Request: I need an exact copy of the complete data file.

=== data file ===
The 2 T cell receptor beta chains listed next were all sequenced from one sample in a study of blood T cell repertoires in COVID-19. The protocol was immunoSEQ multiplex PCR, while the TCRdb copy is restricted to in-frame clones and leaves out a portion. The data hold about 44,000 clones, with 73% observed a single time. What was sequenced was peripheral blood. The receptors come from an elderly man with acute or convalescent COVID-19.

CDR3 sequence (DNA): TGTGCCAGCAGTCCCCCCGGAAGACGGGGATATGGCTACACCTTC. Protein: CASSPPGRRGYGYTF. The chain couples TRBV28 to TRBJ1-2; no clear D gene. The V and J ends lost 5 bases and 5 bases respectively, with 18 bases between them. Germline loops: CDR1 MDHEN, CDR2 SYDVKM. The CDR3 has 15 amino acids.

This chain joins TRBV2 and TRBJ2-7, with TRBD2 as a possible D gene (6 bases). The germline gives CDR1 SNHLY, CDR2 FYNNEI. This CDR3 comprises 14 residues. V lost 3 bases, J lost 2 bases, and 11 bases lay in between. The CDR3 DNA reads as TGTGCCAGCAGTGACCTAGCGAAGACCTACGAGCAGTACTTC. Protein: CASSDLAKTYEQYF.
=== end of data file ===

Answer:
The 2 T cell receptor beta chains listed next were all sequenced from one sample in a study of blood T cell repertoires in COVID-19. The protocol was immunoSEQ multiplex PCR, while the TCRdb copy is restricted to in-frame clones and leaves out a portion. The data hold about 44,000 clones, with 73% observed a single time. What was sequenced was peripheral blood. The receptors come from an elderly man with acute or convalescent COVID-19.

CDR3 sequence (DNA): TGTGCCAGCAGTCCCCCCGGAAGACGGGGATATGGCTACACCTTC. Protein: CASSPPGRRGYGYTF. The chain couples TRBV28 to TRBJ1-2; no clear D gene. The V and J ends lost 5 bases and 5 bases respectively, with 18 bases between them. Germline loops: CDR1 MDHEN, CDR2 SYDVKM. The CDR3 has 15 amino acids.

This chain joins TRBV2 and TRBJ2-7, with TRBD2 as a possible D gene (6 bases). The germline gives CDR1 SNHLY, CDR2 FYNNEI. This CDR3 comprises 14 residues. V lost 3 bases, J lost 2 bases, and 11 bases lay in between. The CDR3 DNA reads as TGTGCCAGCAGTGACCTAGCGAAGACCTACGAGCAGTACTTC. Protein: CASSDLAKTYEQYF.